Thirty-years later, when asked to testify on these documents, Mr. Howie did not confirm what the documents clearly detailed. Instead, he reversed the opinion reflected in the corporate records, including memos he had written.  Over this past summer, in preparation for this trial, he had re-analyzed the data, and is now of the view that the company was wrong in 1983 to assume that smokers compensated in this way.

The original report was "not reliable" he testified today, and was "methodologically flawed."  His recent review convinced him that smokers did not block holes or compensate as much as the original company research concluded.  Instead of blocking 75% of the holes, only 40% to 50% would have been blocked.

To revisionist history we can now add revisionist science.

Management resistance

However reassured Mr. Howie was today, the memo written by his (now deceased) former boss, Derick Crawford suggests that the head of research and development had ongoing concerns about the placement of ventilation holes so close to the end of the filter that they would be almost unavoidably blocked during smoking, either by a machine or by a human.

In 1988, Mr. Crawford wrote a review of the situation (Exhibit 626) lamenting that he "was unable to change the attitude of Senior Management, to a lengthening of the filter and moving the holes further away from the mouth end to prevent lip coverage of the first or even the first and second line of holes."  The next year, in preparation for his retirement, he wrote a farewell note to a colleague. In it, he identified a number of steps he thought the company should take, including moving "tipping perforation holes away from being covered by the lips." (Exhibit  627 )

A narrow insertion depth in smoking machines hides
the effect of smokers covering ventilation holes with their lips
In the mid 1980s, the industry was facing pressure from Health Canada to change the parameters by which cigarette smoke deliveries were measured and Mr. Howie was tasked with coordinating efforts at the CTMC. A stumbling block between companies was the amount of cigarette that should be put in the smoking machine: RJR wanted a narrow insertion, as that would not block the holes in Export A Light cigarettes. (Exhibit 626628).

There was only one document entered into evidence today that was written by Mr. Howie in 1989. In it, he admits that Export A Light "had ventilation holes positioned 8 mm from the mouth end of the cigarette. When the consumer smokes this cigarette, he covers the holes, resulting in a stronger smoke." He notes that the new test method mandated by the government will require that the holes be moved a little further down the cigarette. Although his tests show that the new design delivered 13 mg of tar, he recommended labelling it as a 12 mg cigarette. (Exhibit 629)

Related exhibits:  622622A623, 623A, 623B624624A625625A626627628629,


The last series of documents introduced today involved the use of additives in RJR-Macdonald cigarettes until at least the late 1980s.

Last week, Mr. Howie had testified that all of the additives they used were on the list approved by the (UK tobacco advisory) Hunter Committee. "We strictly used that Hunter Committee list, and if it wasn't on the Hunter Committee list we would not use it."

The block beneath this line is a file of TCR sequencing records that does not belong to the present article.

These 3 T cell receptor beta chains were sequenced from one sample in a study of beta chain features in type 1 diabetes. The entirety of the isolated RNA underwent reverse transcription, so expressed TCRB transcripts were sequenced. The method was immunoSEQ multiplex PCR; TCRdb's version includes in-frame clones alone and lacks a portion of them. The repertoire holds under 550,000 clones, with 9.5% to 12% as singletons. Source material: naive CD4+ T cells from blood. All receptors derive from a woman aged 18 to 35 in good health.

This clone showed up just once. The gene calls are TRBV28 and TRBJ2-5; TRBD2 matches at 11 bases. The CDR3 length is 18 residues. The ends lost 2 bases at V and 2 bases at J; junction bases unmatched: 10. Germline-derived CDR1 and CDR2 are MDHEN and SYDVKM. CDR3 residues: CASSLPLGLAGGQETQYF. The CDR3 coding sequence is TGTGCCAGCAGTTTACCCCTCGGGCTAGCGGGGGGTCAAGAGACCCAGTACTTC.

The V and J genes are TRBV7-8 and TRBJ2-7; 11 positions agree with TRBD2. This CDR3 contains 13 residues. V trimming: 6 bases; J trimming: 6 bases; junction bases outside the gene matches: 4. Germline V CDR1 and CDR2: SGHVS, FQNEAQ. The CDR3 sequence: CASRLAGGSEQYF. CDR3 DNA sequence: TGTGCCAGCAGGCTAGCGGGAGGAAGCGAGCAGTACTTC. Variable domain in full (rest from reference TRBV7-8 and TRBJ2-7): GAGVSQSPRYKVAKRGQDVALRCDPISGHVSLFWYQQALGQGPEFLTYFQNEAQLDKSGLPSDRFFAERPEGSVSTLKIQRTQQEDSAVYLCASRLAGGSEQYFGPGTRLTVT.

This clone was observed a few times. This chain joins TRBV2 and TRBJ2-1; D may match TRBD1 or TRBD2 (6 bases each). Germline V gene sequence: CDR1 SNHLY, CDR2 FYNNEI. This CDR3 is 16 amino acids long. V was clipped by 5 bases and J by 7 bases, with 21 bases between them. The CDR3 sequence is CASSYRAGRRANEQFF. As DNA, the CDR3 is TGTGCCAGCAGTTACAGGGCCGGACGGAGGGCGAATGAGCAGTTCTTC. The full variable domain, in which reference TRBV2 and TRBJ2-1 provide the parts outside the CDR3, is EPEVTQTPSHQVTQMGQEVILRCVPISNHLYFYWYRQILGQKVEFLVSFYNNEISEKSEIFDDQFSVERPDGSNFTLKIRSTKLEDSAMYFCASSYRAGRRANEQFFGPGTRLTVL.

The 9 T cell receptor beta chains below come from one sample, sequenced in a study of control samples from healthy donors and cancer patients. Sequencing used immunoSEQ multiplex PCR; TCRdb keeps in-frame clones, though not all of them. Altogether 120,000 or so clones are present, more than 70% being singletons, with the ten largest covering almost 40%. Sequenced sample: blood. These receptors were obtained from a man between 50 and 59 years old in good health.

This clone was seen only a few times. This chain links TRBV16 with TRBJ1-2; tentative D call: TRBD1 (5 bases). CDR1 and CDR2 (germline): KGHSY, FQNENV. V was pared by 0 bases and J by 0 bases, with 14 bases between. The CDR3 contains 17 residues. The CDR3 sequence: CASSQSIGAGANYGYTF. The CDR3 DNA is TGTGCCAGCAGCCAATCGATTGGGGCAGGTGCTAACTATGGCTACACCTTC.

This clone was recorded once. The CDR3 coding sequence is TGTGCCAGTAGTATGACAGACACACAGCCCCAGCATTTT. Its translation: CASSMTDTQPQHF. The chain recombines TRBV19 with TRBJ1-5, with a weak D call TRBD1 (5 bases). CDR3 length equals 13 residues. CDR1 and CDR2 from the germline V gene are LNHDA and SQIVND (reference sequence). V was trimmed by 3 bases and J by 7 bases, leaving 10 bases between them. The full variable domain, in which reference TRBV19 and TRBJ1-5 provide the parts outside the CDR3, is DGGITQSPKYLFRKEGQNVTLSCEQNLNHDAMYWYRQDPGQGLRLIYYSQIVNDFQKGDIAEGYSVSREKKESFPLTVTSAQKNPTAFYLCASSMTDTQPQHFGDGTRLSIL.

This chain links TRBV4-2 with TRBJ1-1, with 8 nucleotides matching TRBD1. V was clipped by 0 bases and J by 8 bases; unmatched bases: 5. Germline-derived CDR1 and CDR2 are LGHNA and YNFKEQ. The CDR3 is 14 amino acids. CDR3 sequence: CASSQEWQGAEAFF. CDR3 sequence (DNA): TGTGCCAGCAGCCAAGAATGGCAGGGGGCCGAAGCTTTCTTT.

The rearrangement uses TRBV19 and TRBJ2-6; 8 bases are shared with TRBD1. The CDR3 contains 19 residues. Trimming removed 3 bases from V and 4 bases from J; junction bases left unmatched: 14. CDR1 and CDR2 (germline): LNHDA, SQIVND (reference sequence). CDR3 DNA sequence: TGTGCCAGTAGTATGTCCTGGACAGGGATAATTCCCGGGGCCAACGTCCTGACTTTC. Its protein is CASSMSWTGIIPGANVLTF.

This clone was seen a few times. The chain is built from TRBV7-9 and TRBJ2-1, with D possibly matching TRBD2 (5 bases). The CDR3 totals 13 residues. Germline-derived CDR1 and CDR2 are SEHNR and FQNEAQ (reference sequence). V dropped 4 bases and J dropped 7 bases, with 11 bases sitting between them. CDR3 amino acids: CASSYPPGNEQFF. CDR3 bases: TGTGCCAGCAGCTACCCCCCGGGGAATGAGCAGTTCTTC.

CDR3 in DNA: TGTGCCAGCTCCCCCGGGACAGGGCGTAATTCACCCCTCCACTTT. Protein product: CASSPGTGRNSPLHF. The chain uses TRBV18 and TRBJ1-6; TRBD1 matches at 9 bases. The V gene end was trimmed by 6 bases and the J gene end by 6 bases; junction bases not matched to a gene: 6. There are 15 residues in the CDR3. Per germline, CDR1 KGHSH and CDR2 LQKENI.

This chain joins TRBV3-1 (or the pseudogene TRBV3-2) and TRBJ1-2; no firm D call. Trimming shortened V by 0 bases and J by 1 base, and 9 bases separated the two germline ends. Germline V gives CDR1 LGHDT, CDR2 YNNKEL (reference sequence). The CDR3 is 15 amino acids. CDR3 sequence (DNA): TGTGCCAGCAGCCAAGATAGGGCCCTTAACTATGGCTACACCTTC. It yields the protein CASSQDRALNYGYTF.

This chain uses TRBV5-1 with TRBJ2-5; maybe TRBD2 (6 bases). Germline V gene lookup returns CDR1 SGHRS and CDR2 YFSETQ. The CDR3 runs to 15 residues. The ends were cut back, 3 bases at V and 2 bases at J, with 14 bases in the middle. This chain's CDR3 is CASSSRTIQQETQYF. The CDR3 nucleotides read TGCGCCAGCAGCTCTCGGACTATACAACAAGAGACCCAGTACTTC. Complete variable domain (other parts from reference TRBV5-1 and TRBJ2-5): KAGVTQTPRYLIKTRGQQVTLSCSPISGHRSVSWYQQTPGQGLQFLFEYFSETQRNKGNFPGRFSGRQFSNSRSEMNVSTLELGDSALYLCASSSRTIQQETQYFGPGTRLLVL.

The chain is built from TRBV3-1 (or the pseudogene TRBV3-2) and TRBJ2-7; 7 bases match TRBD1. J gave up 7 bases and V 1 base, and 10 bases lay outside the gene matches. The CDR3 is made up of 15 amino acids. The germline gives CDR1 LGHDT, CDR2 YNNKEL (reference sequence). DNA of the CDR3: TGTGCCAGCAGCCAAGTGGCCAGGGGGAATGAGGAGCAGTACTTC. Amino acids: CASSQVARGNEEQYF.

It turns out today that this is not entirely the case. In a list of additives used (Exhibit 630R, under reserve), the company also relied on the GRAS (generally regarded as safe) list of ingredients approved for food. As André Lespérance pointed out to the witness, the GRAS list was not for substances that were burned or inhaled.

In the 1980s, the Canadian government put pressure on the companies over the use of additives, (Exhibit  632633), raising safety concerns. RJR-Macdonald relied on their US-headquarters for analysis of additives, and received a worried message that one of the ingredients used in Canada (sorbitol) "increased Benz-a-pyrene yields." Mr. Howie could not say today whether this information had been shared with the Canadian government or with the Hunter Committee.

On behalf of RJR-Macdonald, the Winston-Salem laboratories tested tobacco that had been treated with nicotine-enhancing ammonium phosphate dibasic, to see if it was more harmful. The test results showed that on one cancer-related test the results were 70% higher for the treated tobacco. The company was not advised against using the blend, only to reduce the amount it used.

Mr. Lespérance asked Mr. Howie whether he remembered whether RJR-Macdonald ever stated publicly that it was not using additives. "I don't recall" said Mr. Howie. Nor did he remember whether the CTMC made a similar statement.
"Because that would be untrue?" asked Mr. Lespérance.
"Yes, because we still had additives. We were in the process of removing them, but we had not removed them all."

Related exhibits: 630, 630R 631632633634635636637638639, 640

As is often the case in this trial, at the end of the day the plaintiffs still had more questions for the witness. Mr. Howie will return tomorrow, and Mr. Hoult is scheduled for Thursday.

To access trial documents linked to this site:

The documents are on the web-site maintained by the Plaintiff's lawyers. To access them, it is necessary to gain entry to the web-site. Fortunately, this is easy to do.

Step 1:
Click on: https://tobacco.asp.visard.ca

Step 2:
Click on the blue bar on the splash-page "Acces direct a l'information/direct access to information" You will then be taken to the document data base.

Step 3:
Return to this blog - and click on any links